‘Baddest Dude Out There’: T.J. Watt Believes Key To Success Is Mentality He Carries Onto The Field

In just five short years, Pittsburgh Steelers outside linebacker T.J. Watt has ascended from a raw, intriguing outside linebacker with terrific bloodlines into one of the very best players in all of the NFL, position be damned.

His relentless work ethic and physical gifted are a bit contributing factor into that, but to hear him speak about his growth and overall impact between the white lines, it has to do with his mentality, which he honed as the youngest of three growing up in the Watt household.

Appearing on the Pat McAfee Show Thursday from Radio Row in Arizona ahead of Super Bowl LVII, Watt discussed his mentality stepping between the white lines, that has led to some incredible success and put him on a path to a Hall of Fame induction when it’s all said and done.

“I think you have to have the mentality that when you step on the field, you’re the baddest dude out there. You have to,” Watt said to McAfee, according to video via the Pat McAfee Show’s YouTube page. “And all of that is brought in through the work and all the things behind the scenes, and that’s what’s been so awesome about having two brothers that have grown up in the same household that I have and make it to the NFL and do elite things.

“Those guys have not been closed door to me at all. They’ve been wanting to have me succeed. JJ, who just retired is like, ‘any way possible over these next few years that I can help you where I was injured and I couldn’t perform how I wanted to, where I can help you, please let me know.’ It’s just one of those things that…we talked about it in the weight room this week with interns. It’s, how do you gain respect in a weight room? How do you gain respect in a football field? Well, shut up and work to start. And then we’ll kind of start to like you, we’ll start busting your balls and everything goes from there. So, yeah man, I love football. I can only do it for a short amount of my life and I’m gonna give everything I can to this game.”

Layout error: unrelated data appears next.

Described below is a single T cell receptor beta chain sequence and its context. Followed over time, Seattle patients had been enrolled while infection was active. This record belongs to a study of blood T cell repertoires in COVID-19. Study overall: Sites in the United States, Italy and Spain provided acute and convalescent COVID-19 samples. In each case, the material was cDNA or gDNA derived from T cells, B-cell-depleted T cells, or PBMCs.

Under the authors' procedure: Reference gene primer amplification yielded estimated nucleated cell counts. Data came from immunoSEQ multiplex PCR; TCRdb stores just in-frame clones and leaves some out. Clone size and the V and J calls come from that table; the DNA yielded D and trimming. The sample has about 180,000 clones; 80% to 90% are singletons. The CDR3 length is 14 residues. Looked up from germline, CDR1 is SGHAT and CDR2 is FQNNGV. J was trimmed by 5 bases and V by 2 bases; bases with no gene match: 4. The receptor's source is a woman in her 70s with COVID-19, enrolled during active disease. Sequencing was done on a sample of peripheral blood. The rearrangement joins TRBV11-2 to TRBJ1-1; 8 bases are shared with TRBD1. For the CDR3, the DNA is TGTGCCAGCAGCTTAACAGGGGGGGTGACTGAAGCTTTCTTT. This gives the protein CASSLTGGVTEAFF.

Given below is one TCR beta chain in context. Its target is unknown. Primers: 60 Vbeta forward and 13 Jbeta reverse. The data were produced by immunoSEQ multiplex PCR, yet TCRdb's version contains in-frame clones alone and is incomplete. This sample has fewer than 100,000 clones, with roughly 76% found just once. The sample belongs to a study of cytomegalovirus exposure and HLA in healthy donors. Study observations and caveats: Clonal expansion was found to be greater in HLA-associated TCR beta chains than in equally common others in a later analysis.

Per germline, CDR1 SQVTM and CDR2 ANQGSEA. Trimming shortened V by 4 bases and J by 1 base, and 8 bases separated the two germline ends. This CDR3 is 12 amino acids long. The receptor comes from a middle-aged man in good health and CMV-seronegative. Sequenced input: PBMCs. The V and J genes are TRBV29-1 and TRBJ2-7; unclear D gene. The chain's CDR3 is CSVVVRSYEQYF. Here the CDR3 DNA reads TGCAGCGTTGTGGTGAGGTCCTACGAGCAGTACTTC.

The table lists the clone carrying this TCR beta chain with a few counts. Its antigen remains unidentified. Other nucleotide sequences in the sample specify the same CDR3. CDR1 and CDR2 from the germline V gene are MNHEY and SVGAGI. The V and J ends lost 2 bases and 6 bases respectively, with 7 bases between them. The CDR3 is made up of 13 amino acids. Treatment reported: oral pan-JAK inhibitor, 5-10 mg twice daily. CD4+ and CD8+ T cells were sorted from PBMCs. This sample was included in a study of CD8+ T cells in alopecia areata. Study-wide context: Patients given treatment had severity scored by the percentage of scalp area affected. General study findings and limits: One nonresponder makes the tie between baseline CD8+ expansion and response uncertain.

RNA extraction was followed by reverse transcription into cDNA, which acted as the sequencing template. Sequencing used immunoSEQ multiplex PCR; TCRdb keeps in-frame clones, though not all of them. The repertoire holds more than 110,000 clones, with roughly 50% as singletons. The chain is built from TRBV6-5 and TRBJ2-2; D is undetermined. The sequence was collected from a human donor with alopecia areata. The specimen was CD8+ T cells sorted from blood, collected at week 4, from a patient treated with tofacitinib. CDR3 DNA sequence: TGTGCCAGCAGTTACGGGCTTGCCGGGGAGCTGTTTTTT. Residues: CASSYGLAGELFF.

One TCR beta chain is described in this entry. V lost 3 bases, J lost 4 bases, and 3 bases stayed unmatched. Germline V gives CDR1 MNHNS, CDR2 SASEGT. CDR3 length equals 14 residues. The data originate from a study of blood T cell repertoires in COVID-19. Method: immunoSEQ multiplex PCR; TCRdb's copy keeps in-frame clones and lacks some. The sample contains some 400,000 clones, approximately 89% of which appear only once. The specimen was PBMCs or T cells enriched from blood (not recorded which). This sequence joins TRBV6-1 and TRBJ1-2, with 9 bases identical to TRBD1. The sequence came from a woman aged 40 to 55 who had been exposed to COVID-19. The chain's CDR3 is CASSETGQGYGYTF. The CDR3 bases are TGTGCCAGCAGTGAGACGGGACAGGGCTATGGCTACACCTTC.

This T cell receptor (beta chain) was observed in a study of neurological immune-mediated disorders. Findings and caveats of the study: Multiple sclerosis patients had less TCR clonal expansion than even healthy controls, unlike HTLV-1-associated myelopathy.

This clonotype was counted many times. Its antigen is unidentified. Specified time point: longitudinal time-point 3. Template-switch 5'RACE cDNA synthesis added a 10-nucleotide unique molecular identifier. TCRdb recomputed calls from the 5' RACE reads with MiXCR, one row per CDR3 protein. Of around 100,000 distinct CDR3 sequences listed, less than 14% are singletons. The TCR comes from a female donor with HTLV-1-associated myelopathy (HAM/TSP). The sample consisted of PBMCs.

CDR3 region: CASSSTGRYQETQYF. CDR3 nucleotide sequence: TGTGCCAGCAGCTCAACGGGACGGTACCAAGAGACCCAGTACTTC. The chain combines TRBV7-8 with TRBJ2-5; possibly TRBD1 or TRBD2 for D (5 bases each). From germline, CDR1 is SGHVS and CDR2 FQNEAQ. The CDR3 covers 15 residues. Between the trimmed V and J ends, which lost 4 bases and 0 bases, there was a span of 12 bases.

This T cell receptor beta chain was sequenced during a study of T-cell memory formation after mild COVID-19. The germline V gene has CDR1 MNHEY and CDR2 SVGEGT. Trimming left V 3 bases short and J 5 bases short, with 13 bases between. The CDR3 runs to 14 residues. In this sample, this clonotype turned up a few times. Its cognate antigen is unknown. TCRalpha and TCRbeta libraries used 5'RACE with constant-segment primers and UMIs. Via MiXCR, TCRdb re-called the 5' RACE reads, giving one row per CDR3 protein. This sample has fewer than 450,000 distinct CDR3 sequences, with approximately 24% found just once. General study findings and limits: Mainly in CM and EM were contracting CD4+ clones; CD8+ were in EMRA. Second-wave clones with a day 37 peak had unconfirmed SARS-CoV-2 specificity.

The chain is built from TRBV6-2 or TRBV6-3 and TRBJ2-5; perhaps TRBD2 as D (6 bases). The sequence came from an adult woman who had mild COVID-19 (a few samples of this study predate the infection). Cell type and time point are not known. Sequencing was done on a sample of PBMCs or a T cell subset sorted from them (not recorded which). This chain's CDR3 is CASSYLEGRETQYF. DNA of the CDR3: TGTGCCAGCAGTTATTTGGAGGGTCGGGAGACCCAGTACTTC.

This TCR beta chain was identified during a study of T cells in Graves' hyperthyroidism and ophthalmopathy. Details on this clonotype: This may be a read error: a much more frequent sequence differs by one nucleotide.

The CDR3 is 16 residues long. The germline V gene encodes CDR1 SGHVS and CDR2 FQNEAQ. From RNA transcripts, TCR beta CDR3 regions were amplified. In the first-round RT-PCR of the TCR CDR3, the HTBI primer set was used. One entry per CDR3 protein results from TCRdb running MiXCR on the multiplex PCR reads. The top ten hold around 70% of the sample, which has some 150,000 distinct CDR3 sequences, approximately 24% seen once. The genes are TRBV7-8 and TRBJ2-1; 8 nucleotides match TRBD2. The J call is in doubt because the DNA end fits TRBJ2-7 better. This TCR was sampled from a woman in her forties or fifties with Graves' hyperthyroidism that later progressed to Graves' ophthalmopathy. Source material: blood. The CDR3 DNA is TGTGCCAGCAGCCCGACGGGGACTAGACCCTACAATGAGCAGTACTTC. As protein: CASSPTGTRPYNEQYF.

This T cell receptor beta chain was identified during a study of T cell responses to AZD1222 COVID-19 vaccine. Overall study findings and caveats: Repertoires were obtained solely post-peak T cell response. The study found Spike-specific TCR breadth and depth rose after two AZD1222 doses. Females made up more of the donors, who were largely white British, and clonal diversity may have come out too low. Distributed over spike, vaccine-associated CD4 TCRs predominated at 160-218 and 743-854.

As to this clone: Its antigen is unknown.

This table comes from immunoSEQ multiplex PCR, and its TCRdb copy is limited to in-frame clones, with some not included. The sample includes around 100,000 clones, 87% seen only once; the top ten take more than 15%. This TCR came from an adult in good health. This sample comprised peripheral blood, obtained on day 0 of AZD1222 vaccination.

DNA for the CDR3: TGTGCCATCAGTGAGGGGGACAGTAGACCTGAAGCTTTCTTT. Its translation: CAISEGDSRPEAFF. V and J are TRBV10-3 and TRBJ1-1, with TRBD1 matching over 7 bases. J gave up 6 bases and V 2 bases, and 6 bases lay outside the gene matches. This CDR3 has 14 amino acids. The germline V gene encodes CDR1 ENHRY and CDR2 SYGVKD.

Watt certainly has given everything to this game, which has helped make him one of the very best players in the entire league since he entered the league as the No. 30 overall pick in the 2017 NFL Draft. Since that day, he’s earned four All-Pro accolades, five Pro Bowl trips, the NFL’s 2021 Defensive Player of the Year award, led the league in sacks in back-to-back seasons — which has only been done two other times — and tied Michael Strahan’s single-season sacks record at 22.5.

When he steps between the white lines, he is the baddest dude on the field. He changes the way offenses function, which plays right into the hands of his teammates on defense.

Without Watt in the lineup for Weeks 2-8 during the 2022 season as he recovered from a pectoral injury, the Steelers defense was a shell of itself. Once he returned though, a clear swagger and confidence was back as the league’s highest-paid defense returned to its high level of performance, helping the Steelers go 7-2 down the stretch to finish the season 9-8.

Having a brother like JJ at his side to help him continue to get better is a huge deal for Watt. Not many players in the league can say they have a three-time DPOY as an older brother and mentor at a similar position, but T.J. does, and it’s helped him ascend to some incredible heights he’s reached.

Even with all of his success, don’t expect that mentality to change any time soon. Soon to be 29 at the start of the 2023 season, Watt still has a lot left he wants to accomplish from a team and individual standpoint. Health will go a long way towards the Steelers and Watt accomplishing some lofty goals next season.

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